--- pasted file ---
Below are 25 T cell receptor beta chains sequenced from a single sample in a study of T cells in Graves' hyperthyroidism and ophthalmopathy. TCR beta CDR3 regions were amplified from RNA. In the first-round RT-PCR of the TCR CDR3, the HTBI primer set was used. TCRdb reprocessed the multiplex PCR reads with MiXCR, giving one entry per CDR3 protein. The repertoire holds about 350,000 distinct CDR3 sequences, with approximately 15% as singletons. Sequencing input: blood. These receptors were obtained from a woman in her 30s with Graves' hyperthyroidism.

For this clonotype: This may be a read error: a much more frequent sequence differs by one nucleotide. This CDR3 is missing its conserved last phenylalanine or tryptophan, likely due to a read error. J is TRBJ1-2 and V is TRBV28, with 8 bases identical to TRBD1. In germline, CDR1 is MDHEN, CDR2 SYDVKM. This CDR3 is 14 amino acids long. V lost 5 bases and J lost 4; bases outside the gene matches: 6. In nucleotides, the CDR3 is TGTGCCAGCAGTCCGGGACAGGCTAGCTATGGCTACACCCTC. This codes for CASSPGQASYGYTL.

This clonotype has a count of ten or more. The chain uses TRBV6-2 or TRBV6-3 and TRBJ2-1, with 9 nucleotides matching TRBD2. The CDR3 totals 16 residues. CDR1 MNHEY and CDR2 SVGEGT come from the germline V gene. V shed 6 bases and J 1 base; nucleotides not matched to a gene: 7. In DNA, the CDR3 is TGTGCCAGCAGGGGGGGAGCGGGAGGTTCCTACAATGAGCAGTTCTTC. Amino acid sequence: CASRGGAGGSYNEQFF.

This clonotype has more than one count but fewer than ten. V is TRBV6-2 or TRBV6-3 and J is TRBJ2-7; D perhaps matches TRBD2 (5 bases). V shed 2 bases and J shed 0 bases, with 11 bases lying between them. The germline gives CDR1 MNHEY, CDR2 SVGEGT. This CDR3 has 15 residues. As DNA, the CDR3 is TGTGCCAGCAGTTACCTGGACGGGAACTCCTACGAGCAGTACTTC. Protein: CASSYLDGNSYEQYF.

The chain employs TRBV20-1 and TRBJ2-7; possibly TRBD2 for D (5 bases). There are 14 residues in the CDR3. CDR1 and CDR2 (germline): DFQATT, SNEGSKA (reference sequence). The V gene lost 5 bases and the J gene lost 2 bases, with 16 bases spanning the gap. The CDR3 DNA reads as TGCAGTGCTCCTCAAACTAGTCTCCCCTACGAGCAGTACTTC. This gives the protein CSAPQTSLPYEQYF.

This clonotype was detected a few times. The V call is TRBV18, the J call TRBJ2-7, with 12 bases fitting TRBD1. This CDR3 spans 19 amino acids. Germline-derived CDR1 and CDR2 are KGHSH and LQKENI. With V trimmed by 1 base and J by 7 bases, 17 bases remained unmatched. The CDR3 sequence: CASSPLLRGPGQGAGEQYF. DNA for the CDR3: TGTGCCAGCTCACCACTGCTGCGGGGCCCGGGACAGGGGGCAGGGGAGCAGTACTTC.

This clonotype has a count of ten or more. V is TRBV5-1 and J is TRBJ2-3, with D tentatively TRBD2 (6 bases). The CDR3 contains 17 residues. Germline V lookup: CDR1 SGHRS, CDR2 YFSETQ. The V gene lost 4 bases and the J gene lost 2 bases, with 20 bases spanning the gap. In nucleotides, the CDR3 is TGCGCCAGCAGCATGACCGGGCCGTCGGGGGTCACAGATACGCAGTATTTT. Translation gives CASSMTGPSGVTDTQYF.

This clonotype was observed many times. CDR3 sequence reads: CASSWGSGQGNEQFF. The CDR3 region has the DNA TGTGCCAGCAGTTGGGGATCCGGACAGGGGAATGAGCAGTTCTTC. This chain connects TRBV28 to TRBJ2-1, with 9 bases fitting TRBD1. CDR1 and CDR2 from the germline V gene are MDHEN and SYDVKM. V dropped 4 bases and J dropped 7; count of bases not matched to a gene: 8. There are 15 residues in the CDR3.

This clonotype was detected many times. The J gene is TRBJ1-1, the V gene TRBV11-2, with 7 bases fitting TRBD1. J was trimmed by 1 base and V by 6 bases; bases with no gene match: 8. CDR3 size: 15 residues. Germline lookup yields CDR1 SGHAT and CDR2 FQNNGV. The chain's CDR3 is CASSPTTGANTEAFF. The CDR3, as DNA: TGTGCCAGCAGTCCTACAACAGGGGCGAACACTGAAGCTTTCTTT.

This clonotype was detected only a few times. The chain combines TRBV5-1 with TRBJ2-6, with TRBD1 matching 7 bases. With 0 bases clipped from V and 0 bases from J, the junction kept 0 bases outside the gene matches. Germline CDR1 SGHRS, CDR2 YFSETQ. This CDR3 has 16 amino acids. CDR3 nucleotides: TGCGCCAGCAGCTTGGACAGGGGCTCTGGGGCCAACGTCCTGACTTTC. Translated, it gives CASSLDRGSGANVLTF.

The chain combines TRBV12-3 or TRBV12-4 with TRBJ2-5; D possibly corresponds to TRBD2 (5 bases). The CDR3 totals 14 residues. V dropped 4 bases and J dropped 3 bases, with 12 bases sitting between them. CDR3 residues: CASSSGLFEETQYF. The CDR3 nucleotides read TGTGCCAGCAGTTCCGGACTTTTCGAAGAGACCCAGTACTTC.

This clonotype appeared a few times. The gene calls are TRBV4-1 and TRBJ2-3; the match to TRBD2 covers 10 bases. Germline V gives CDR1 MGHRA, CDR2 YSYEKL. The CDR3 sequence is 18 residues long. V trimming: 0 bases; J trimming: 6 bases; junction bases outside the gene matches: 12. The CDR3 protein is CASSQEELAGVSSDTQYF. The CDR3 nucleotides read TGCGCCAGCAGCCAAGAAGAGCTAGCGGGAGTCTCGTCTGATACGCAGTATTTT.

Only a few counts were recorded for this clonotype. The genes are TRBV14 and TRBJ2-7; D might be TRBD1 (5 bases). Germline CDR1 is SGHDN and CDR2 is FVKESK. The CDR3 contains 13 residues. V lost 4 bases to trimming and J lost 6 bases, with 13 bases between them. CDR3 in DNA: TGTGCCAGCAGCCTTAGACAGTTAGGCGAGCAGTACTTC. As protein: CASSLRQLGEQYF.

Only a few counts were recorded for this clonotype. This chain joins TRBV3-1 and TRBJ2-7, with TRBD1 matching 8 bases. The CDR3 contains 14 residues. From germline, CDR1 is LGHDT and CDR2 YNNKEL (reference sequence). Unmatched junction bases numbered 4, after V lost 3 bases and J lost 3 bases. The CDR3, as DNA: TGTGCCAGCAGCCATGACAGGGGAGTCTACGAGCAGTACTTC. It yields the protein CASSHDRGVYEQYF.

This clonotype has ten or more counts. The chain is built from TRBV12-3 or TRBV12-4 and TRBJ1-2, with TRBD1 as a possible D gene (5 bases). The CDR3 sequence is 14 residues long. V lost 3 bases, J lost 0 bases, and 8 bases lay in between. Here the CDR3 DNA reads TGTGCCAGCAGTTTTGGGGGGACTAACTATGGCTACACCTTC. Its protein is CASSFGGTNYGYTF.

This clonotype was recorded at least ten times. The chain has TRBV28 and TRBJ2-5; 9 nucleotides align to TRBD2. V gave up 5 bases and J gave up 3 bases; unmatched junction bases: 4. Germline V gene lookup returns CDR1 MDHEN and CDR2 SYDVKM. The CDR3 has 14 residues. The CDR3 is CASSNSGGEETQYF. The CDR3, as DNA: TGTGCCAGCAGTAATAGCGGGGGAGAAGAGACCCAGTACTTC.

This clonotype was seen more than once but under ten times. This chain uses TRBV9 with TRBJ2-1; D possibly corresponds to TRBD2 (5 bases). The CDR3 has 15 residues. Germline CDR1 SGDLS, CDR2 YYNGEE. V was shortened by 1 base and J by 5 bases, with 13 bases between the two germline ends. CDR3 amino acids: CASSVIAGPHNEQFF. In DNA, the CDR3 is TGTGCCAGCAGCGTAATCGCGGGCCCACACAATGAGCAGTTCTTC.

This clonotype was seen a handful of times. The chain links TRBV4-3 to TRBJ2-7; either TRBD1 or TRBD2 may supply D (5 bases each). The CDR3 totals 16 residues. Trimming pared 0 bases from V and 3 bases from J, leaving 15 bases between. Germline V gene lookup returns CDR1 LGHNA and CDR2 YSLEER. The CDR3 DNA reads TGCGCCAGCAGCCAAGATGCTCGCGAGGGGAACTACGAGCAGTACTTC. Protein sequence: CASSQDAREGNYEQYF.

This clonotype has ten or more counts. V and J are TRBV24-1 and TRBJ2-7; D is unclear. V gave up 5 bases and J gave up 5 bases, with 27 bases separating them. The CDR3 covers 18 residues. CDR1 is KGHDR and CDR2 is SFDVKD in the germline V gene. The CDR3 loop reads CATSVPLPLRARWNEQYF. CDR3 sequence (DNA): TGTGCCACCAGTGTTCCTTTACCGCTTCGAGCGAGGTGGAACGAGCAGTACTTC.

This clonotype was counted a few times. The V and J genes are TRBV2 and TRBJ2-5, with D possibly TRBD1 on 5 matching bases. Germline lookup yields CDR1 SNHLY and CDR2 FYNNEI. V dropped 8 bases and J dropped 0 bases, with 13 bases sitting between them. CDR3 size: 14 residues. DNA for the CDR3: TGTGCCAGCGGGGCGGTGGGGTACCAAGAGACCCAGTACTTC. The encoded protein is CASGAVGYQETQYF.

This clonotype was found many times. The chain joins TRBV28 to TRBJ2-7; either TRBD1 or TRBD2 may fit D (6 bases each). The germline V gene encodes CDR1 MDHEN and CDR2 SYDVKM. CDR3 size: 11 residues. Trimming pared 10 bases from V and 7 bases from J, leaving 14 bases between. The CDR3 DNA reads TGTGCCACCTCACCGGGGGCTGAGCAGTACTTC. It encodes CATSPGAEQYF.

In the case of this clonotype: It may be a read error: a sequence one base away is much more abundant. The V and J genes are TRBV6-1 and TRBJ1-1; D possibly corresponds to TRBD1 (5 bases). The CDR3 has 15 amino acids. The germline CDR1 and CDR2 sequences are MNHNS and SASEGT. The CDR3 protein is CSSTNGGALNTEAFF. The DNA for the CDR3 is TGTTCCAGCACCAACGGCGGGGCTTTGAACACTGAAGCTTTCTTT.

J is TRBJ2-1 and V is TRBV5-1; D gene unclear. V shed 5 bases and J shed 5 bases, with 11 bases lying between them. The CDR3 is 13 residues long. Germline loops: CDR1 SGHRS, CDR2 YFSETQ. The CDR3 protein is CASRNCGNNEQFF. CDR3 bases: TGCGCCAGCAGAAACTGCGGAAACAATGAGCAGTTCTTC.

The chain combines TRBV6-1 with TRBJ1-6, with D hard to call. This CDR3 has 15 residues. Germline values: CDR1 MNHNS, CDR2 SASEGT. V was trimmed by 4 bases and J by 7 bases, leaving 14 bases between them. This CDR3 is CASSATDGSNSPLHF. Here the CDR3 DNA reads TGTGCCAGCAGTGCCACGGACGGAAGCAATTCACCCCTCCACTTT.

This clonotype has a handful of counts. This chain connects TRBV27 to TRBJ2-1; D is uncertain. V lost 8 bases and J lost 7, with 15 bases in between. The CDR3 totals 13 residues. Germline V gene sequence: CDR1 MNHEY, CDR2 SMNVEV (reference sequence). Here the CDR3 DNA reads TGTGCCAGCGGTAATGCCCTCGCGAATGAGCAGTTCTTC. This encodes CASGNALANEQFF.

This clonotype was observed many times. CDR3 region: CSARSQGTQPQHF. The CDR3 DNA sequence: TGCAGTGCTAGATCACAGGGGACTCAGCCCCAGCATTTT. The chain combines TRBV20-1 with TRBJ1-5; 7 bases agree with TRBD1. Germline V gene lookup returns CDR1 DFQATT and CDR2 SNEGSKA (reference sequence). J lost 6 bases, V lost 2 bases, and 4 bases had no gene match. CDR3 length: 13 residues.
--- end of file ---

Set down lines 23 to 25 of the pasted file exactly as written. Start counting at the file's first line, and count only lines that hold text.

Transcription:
J is TRBJ2-1 and V is TRBV5-1; D gene unclear. V shed 5 bases and J shed 5 bases, with 11 bases lying between them. The CDR3 is 13 residues long. Germline loops: CDR1 SGHRS, CDR2 YFSETQ. The CDR3 protein is CASRNCGNNEQFF. CDR3 bases: TGCGCCAGCAGAAACTGCGGAAACAATGAGCAGTTCTTC.

The chain combines TRBV6-1 with TRBJ1-6, with D hard to call. This CDR3 has 15 residues. Germline values: CDR1 MNHNS, CDR2 SASEGT. V was trimmed by 4 bases and J by 7 bases, leaving 14 bases between them. This CDR3 is CASSATDGSNSPLHF. Here the CDR3 DNA reads TGTGCCAGCAGTGCCACGGACGGAAGCAATTCACCCCTCCACTTT.

This clonotype has a handful of counts. This chain connects TRBV27 to TRBJ2-1; D is uncertain. V lost 8 bases and J lost 7, with 15 bases in between. The CDR3 totals 13 residues. Germline V gene sequence: CDR1 MNHEY, CDR2 SMNVEV (reference sequence). Here the CDR3 DNA reads TGTGCCAGCGGTAATGCCCTCGCGAATGAGCAGTTCTTC. This encodes CASGNALANEQFF.